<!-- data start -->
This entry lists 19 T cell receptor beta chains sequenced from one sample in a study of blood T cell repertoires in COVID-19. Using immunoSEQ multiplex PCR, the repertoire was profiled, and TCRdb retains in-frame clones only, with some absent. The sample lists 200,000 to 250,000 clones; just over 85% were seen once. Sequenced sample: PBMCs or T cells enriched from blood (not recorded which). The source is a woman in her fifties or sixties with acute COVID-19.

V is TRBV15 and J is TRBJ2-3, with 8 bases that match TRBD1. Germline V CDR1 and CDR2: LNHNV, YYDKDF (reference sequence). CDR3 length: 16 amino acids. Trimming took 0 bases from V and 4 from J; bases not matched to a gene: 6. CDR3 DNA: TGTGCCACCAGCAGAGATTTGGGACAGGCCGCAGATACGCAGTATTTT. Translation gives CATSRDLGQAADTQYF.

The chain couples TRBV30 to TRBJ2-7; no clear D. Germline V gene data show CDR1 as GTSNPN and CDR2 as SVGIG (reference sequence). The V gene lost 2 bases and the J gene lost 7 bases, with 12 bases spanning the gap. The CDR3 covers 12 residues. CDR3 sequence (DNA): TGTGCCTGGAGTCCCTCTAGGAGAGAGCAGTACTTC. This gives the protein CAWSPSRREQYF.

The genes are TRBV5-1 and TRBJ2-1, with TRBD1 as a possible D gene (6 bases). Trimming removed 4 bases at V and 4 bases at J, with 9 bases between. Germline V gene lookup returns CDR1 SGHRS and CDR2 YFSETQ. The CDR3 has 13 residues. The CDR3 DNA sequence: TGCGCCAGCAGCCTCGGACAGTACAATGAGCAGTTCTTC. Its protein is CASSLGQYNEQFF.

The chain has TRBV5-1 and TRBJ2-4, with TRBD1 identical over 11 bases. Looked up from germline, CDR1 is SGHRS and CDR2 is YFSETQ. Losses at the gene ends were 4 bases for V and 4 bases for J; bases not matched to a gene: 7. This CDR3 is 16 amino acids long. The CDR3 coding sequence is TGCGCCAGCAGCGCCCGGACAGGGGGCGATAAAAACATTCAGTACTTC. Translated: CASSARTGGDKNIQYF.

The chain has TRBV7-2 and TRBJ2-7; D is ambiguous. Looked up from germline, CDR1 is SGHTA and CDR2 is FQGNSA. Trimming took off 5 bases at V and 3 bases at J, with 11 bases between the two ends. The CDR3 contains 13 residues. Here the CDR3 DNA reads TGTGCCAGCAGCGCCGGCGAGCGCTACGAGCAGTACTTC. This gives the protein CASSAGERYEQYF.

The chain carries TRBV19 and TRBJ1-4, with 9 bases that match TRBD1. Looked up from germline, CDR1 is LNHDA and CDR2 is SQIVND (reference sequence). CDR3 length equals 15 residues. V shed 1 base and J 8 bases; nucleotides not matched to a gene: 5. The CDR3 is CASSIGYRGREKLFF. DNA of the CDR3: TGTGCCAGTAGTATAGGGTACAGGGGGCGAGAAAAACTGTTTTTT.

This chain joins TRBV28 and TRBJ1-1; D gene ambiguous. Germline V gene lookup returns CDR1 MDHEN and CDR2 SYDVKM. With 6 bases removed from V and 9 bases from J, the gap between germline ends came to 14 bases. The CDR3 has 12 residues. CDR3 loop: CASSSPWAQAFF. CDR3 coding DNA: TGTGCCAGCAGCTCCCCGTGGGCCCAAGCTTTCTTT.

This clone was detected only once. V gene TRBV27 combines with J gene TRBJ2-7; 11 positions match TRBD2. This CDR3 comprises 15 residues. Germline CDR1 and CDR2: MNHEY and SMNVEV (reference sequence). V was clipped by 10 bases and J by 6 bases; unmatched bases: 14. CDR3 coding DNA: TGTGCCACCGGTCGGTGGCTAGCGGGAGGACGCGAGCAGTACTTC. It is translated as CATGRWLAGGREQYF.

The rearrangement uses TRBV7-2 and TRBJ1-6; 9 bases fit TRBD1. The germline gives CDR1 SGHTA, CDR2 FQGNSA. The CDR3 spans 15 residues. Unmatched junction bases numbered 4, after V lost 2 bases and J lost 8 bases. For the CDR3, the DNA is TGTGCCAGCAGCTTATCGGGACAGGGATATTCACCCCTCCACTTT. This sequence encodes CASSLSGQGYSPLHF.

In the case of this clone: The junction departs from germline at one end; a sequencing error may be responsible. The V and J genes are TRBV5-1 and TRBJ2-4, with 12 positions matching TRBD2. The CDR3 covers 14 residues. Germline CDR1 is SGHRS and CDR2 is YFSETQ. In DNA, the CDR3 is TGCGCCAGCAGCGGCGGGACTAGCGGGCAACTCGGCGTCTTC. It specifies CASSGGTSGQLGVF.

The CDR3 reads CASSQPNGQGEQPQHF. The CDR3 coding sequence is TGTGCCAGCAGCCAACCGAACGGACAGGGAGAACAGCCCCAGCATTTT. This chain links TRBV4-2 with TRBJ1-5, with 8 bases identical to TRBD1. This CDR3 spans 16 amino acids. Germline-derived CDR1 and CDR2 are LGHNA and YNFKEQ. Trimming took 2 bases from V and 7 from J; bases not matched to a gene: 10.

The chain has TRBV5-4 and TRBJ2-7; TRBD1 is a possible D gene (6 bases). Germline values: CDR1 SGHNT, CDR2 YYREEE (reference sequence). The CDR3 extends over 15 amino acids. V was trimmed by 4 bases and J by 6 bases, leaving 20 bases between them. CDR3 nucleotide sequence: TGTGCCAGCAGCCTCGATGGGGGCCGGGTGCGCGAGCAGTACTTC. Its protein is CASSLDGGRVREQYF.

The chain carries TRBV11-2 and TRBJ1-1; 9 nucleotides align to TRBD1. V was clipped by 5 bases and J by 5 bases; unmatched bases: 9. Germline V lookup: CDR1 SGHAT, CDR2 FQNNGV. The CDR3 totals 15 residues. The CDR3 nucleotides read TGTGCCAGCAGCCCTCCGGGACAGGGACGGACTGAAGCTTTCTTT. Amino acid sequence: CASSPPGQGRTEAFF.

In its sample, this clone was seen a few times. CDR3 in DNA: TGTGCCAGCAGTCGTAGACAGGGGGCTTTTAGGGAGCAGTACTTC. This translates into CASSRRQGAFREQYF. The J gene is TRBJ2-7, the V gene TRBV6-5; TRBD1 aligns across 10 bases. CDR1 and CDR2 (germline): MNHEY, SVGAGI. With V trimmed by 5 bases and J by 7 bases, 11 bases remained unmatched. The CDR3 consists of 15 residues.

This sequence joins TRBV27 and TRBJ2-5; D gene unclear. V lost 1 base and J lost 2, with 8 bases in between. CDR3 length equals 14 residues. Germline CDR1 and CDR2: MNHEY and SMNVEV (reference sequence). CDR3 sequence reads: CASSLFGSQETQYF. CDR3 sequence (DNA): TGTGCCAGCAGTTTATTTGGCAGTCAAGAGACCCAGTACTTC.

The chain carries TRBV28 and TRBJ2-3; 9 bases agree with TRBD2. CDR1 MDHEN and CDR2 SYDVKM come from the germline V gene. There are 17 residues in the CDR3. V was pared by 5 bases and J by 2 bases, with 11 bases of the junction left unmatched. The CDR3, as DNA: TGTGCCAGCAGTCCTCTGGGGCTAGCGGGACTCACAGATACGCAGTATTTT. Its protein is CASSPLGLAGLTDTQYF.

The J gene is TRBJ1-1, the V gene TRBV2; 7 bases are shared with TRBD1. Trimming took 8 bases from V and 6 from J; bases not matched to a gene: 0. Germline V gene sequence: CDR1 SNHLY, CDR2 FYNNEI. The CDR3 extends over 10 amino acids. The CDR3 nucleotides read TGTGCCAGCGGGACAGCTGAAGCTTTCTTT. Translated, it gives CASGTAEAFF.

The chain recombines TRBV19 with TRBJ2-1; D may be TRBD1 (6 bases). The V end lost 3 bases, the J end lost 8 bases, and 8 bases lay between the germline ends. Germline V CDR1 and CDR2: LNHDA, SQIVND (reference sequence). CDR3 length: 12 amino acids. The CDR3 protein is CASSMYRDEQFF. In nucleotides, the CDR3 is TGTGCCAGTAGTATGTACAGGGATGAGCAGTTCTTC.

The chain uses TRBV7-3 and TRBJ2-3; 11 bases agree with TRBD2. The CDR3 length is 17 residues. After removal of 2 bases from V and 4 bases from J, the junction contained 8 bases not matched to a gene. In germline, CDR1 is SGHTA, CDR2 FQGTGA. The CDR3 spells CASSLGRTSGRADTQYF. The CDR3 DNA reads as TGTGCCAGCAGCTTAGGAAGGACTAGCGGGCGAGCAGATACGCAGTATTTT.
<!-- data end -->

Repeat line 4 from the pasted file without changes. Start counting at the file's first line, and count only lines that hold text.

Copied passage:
The genes are TRBV5-1 and TRBJ2-1, with TRBD1 as a possible D gene (6 bases). Trimming removed 4 bases at V and 4 bases at J, with 9 bases between. Germline V gene lookup returns CDR1 SGHRS and CDR2 YFSETQ. The CDR3 has 13 residues. The CDR3 DNA sequence: TGCGCCAGCAGCCTCGGACAGTACAATGAGCAGTTCTTC. Its protein is CASSLGQYNEQFF.